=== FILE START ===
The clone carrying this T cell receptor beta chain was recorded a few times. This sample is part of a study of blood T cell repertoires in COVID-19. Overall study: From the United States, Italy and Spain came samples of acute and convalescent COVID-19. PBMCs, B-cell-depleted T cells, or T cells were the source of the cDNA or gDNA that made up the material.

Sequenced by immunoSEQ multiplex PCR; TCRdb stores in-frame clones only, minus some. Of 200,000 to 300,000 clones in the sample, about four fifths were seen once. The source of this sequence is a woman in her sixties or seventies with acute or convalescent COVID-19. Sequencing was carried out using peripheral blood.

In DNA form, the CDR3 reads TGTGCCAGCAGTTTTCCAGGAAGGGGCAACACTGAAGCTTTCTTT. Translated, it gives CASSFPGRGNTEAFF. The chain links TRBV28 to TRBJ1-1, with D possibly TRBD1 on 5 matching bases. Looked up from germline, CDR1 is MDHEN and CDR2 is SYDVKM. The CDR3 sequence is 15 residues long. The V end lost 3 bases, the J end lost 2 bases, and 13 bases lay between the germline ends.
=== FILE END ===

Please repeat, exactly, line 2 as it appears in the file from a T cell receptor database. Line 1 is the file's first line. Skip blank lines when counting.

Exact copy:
Sequenced by immunoSEQ multiplex PCR; TCRdb stores in-frame clones only, minus some. Of 200,000 to 300,000 clones in the sample, about four fifths were seen once. The source of this sequence is a woman in her sixties or seventies with acute or convalescent COVID-19. Sequencing was carried out using peripheral blood.